DIY tips: How to cut costs and get more from your IT gear

Forget buying new tools; adjusting applications and resources can deliver results in a downturn

IT managers can turn on SNMP polling across various devices, such as light systems, and monitor power usage and thermostat levels without investing in power monitoring tools from a vendor. Bordeau says the metrics can be captured, tracked, averaged and compared against bills to trend where unnecessary costs are accruing.

"Many things have poll-able metrics now and can be network-attached," Bordeau says. "Every penny counts right now."

Tap collaboration, social networking tools

Naveed Husain isn't feeling the penny-pinching effect of the recession as much as others in his field, he says, because he works in public education -- where every dollar needs to be stretched into three.

"We have never been able to throw money at things, so we buy things we know can be used in a variety of ways," says Husain, CIO at Queens College, a City University of New York public educational institution.

For instance, instead of investing in software to revamp the university's Web site and separate tools for project management, Husain tapped an existing enterprise Microsoft SharePoint license to do both. The collaboration software helped Husain build a standard look and feel across Queens College's various departments and not spend a cent.

"The whole idea when we decided to use SharePoint was to leverage what we were already spending money on, so we can really get everything out of it possible," he explains.

Husain also is putting social networking to use by building Facebook pages for university departments.

"This isn't cutting edge or new, but our students are already using this application and it is available to us for free so why not meet our customers there and provide them the resources they need in a setting they are comfortable with," Husain says. "And it's free for us."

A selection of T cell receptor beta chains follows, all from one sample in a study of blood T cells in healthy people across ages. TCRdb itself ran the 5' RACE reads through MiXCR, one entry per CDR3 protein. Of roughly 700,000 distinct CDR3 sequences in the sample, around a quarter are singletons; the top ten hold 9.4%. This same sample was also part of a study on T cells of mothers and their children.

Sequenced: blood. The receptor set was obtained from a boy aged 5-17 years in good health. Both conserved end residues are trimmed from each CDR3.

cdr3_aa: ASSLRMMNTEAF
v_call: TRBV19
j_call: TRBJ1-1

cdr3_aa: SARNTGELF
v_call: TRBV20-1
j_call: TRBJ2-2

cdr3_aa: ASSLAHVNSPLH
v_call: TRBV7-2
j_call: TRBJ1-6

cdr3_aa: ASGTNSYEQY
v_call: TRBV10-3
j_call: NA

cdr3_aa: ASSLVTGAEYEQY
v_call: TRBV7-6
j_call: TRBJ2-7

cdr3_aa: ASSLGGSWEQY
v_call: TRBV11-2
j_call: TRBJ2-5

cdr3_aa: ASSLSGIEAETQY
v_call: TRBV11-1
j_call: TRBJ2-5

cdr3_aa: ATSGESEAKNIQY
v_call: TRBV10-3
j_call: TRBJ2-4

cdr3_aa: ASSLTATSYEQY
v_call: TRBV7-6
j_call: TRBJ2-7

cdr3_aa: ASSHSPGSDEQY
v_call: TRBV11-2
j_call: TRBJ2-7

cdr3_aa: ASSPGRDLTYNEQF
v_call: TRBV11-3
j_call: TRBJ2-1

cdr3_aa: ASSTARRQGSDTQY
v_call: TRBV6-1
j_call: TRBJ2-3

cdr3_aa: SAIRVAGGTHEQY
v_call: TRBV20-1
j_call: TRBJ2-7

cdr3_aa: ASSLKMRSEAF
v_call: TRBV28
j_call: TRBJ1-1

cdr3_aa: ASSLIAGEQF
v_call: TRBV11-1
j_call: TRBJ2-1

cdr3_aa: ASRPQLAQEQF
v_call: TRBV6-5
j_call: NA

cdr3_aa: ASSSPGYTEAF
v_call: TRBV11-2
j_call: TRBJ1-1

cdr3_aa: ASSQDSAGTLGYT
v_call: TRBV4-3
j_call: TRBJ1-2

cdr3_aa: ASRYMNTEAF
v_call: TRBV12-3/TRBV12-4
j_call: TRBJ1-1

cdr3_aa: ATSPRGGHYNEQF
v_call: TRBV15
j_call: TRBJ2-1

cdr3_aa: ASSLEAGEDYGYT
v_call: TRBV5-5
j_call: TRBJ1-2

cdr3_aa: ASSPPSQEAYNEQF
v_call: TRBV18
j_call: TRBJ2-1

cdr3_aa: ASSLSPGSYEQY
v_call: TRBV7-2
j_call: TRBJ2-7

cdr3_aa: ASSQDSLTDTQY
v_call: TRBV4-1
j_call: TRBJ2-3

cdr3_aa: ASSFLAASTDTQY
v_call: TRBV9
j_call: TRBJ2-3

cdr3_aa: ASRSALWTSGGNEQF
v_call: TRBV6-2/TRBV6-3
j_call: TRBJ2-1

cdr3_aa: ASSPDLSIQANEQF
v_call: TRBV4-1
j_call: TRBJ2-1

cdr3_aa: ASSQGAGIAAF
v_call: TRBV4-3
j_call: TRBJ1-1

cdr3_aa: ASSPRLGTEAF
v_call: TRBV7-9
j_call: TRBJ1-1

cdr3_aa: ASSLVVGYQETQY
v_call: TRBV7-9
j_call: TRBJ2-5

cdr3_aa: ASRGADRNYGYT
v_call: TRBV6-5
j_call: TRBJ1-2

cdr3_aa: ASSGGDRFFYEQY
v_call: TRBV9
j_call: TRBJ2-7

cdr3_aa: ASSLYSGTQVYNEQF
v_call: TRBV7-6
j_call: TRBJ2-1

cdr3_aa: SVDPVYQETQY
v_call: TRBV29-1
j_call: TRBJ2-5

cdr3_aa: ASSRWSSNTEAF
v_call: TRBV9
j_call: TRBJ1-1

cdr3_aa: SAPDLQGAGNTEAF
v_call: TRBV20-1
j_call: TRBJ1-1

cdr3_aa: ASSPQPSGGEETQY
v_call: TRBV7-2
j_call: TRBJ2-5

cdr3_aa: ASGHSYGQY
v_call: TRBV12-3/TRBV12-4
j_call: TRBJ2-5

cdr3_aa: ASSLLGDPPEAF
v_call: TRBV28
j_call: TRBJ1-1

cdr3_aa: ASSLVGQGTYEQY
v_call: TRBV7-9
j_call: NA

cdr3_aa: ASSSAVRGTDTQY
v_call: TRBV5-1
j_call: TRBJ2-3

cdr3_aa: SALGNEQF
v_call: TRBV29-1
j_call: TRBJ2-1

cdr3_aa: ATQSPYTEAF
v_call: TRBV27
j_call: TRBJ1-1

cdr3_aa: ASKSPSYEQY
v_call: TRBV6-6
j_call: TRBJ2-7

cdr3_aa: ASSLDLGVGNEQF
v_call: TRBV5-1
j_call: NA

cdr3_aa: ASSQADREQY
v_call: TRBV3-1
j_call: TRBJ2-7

'True-up' maintenance/software license contracts

An economic downturn provides the perfect opportunity to take an inventory of network devices and software licenses, track actual usage and associate a cost with what gets used in the environment and by whom.

"True-up maintenance contracts," says Lou Nardo, Netcordia's vice president of product management. "[It will] help stop over-paying on network device maintenance beyond what is still owned and deployed."

John Turner, director of networks and systems at Brandeis University, adjusts his organization's maintenance contracts during tough economic times. With some 900 edge switches, "it makes sense for us to put maintenance on core equipment and just spare the edge switches," Turner says. He adds that having maintenance on all the switches costs more than having a few spares on hand in case one breaks.

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Denise Dubie

Network World
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